What are the Options for Gay Surrogacy Worldwide?
We are LGBT founded, proud same-sex parents, and gay surrogacy advocates worldwide. Our mission is to find secure, legal, and affordable solutions for gay couples looking to fulfill their dreams.
Inside This Article:
- Gay surrogacy country-by-country
- Low-Cost LGBT Surrogacy Options
- How Much to Pay Your Surrogate
- The risks of “unregulated surrogacy”
Surrogacy for gay couples is too often legally restricted — but options do exist in various forms worldwide. Available programs can be categorized into three options: Legal Options, Unregulated Options, and “Back-Channel” Options. Each has it’s own benefits and obstacles.
Legal Surrogacy for Gay Couples
There are very few countries that have supportive surrogacy laws which also include gay couples. These countries include the United States (which supports commercial surrogacy for gay couples); Canada (which restricts surrogacy only to non-profit altruistic programs); some states in Australia; and a few European countries including the UK, Denmark, Belgium and the Netherlands.
Most countries that have legislated surrogacy have also imposed restrictions that exclude gay surrogacy specifically. For example, surrogacy for gay couples is prohibited in the Ukraine and India.
There are excellent clinics in the US, with success rates around 85% per embryo transfer. Many US clinics will perform unlimited embryo transfers for a fixed price (until you are pregnant). There are also Independent Surrogacy options with that are less expensive.
- To learn more about surrogacy in the United States, visit this article in the Guide
- To learn more about surrogacy in Colombia, visit this article in the Guide
- To learn more about surrogacy in Canada, visit this article in the Guide
- To learn more about surrogacy in the United Kingdom, visit this article in the Guide
Unregulated Surrogacy for Gay Couples
Many countries do not have any legislation concerning surrogacy, and so the procedure is legal but “unregulated”. Examples include Kenya, Mexico, Cyprus, Guatemala, and others. In these countries surrogacy is possible for all couples because there are no laws regarding surrogacy — either restricting it or offering protections.
Unregulated jurisdictions are generally in developing economies where the low cost of living make the programs cheaper, but success rates are significantly lower than in the US. The risk in unregulated countries is that the surrogate is the legal mother until a court process (like adoption) can replace her name on the birth certificate with the non-genetic parent’s name.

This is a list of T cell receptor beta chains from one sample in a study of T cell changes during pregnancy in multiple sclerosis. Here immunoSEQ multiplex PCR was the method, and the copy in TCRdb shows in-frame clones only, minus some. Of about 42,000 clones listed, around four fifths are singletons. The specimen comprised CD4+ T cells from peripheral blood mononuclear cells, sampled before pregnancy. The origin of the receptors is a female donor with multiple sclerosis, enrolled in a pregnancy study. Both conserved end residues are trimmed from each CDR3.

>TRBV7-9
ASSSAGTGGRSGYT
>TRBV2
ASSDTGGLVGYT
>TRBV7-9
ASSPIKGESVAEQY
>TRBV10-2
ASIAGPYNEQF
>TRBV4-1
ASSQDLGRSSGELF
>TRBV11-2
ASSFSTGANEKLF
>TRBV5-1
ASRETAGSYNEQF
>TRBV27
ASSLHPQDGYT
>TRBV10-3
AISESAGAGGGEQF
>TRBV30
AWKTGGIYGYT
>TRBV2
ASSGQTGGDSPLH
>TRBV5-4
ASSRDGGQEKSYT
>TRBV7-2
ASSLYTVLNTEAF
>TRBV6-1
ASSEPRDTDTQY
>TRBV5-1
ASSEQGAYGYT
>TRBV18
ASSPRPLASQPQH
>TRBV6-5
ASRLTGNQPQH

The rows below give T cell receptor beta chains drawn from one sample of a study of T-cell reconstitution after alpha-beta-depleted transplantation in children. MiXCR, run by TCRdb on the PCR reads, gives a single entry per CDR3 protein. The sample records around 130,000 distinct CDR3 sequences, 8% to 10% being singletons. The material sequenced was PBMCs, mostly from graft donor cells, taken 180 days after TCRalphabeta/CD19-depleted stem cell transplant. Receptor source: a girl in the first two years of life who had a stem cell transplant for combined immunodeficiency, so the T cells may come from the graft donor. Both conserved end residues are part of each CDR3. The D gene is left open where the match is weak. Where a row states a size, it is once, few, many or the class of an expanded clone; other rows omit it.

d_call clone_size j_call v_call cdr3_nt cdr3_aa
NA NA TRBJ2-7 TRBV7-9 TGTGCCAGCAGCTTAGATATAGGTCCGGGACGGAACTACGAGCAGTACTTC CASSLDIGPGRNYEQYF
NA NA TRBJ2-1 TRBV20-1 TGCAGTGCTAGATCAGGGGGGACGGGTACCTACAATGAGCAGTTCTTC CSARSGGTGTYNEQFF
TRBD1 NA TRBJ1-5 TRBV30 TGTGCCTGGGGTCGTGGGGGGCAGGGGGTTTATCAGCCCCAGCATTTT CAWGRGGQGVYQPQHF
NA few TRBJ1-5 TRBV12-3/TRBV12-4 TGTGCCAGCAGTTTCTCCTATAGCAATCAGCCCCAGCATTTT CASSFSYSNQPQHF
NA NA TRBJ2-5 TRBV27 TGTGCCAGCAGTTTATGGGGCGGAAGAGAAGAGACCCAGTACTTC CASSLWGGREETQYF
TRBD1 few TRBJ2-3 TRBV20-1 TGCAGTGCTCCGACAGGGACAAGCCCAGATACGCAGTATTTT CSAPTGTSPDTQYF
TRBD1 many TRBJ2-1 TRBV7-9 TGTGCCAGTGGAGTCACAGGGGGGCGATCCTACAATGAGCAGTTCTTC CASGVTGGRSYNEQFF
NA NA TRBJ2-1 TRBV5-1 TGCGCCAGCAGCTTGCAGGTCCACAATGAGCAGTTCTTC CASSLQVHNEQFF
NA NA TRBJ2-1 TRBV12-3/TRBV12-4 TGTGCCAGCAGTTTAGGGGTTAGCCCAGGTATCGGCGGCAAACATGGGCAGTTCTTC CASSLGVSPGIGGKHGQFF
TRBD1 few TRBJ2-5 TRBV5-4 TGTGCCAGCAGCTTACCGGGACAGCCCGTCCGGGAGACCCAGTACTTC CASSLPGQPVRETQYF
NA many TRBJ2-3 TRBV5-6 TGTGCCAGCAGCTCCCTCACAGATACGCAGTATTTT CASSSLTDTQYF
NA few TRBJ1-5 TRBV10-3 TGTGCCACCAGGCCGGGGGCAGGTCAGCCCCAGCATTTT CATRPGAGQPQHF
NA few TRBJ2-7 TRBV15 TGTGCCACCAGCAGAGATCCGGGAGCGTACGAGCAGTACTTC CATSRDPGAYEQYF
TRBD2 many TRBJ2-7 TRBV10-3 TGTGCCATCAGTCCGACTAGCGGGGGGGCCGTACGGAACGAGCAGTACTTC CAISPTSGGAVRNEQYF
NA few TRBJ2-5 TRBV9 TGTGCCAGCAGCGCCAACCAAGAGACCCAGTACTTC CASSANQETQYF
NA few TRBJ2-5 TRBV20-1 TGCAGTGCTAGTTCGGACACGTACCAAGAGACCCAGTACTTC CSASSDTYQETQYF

- To learn more about surrogacy in Kenya, visit this article in the Guide
- To learn more about surrogacy in Mexico, visit this article in the Guide
“Back-Channel” Surrogacy for Gay Couples
Finally there are options in several countries that navigate quite close to the legal line. In some countries it may be possible to represent yourself (on paper) in a relationship with the surrogate and intending to raise the baby together. (If the intent is that the surrogate is to raise the baby herself, then it may not legally constitute “surrogacy”.)
These options are typically in countries where the local law explicitly prohibits or restricts surrogacy for gay couples. Therefore such options run contrary to the spirit of the local laws, but perhaps not the exact letter of the law. As you can imagine, these types of programs have some unique risks. Agencies providing these services will not advertise them, but may offer these or related solutions upon request.
- To learn more about surrogacy in Ukraine, visit this article in the Guide
- To learn more about surrogacy in India, visit this article in the Guide
When considering the opportunities for gay couples to conceive their families through surrogacy, it’s always advisable to pursue surrogacy in a country with a supportive legal framework. For couples with few financial resources, it’s often tempting to consider options that appear safe while circumventing local restrictions. Such programs have risks (as was seen in Southeast Asia), and couples who pursue these options should carefully weigh the possible complications against the opportunities.
Gay Surrogacy Options Worldwide:
While North America and Europe have become increasingly progressive, not all cultures are tolerant of same-sex relationships. When considering surrogacy services, it is important to know where you will be welcome, and where you may find resistance or hostility.
Gay Surrogacy in the United StatesThe United States is the only global destination that supports commercial surrogacy for same-sex couples. Laws in “surrogacy friendly” states support surrogacy contracts and automatically name the signers as the legal parents. (Note that some other US states explicitly ban surrogacy contracts.)
Many same-sex couples opt for “Independent Surrogacy” (or “Private surrogacy”) programs. Independent Surrogacy is when an Intended Parent manage their surrogacy journey directly with their surrogate, without the aid of an “Agent”. Independent Surrogacy is significantly less expensive than typical Agent Programs because they avoid exorbitant agency fees.